By Surihe Gaomas
As from today, the Minister of Information and Broadcasting Netumbo Nandi-Ndaitwah will be in Addis Ababa, Ethiopia, as part of a high-level Audit Review Panel of the African Union (AU).
This follows Ndaitwah’s nomination by the AU Chairperson, President John Kufuor of Ghana, to be part of the panellists who would ultimately shape the future integration process of the union.
During an interview with New Era before her departure on Friday, Nandi-Ndaitwah said that she accepts this challenging task not in her capacity as Information and Broadcasting Minister, but in her personal capacity and as an African citizen.
“I am looking forward to the whole exercise and it is a challenge one has to face. It is an appointment that comes with a big responsibility as the future of the union now depends on your input in the audit,” said Nandi-Ndaitwah.
She further got the full support to take part in this exercise from President Hifikepunye Pohamba.
The brief of the high-level Audit Review Panel of the AU is to identify gaps and areas in which significant improvements need to be made in order to accelerate the African continent’s integration process.
“It is an assessment exercise. The AU wants to make an assessment of their activities both economically and politically to be in line with its Constitutive Act. An audit review is expected to make a deep analysis of the status of the union at all levels of integration,” explained Nandi-Ndaitwah.
This is not the first time for Nandi-Ndaitwah to be on assignments of this nature and her appointment was made on her notable strengths and achievements, not only as a minister, but also as a woman activist.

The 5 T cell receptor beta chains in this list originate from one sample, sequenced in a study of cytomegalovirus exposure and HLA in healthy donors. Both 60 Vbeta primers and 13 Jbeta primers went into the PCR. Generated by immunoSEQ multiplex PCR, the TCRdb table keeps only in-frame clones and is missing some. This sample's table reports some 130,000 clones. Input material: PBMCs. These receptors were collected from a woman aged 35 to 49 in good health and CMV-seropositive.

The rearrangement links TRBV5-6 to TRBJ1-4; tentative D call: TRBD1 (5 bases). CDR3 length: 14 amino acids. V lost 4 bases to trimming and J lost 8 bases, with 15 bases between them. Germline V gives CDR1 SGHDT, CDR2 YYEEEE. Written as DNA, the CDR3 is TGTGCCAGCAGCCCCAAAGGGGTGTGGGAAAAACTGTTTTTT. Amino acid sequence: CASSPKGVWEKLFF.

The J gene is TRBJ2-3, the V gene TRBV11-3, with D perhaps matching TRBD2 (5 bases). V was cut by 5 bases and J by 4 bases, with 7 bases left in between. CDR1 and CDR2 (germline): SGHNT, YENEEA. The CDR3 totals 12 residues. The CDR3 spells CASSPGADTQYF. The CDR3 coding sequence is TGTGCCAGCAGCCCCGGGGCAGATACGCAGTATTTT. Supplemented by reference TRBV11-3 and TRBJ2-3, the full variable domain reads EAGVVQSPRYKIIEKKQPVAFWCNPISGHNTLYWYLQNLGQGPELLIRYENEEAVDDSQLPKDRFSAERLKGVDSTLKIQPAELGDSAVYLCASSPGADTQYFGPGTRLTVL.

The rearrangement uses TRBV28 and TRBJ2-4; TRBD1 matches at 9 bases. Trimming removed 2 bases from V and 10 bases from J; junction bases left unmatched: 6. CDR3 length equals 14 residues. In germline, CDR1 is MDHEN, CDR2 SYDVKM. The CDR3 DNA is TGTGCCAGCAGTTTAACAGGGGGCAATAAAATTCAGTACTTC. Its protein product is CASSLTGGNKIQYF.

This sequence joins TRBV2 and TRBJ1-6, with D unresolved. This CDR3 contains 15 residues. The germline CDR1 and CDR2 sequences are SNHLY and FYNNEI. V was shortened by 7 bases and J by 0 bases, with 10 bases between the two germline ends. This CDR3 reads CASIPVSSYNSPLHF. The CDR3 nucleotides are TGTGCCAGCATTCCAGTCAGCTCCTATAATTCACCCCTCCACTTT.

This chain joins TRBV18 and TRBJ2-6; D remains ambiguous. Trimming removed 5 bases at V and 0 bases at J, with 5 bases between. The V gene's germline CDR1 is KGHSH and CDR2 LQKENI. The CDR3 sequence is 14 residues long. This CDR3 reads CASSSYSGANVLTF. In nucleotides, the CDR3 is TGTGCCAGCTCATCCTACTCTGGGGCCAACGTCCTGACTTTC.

During the country’s liberation struggle, she was a representative of SWAPO in Tanzania under the then Organisation of African Unity (OAU) Committee.
Nandi-Ndaitwah was also the chief negotiator at the Beijing Platform of Action for African Women held in Addis Ababa, Ethiopia at the 7th conference. It was during this time in 2004 that she was tasked with making an audit of balancing money used for buying weapons with that of development aid to Africa.
This week, the panellists will look at the union’s Terms of Reference with a resource team of experts, develop working groups and adopt a work plan.
Between the first and second meetings of the panel, the team of resource persons will further put together the necessary documents, analyse them and propose a ‘Draft Outline’ for the panel to consider.
Nandi-Ndaitwah’s task forms part of a series of other week-long meetings in Addis Ababa in early October, November and December this year.
The exercise is expected to be completed by early December. The Assembly of Heads of State and Government of the African Union will consider the final report of the panel at the next ordinary session in January 2008.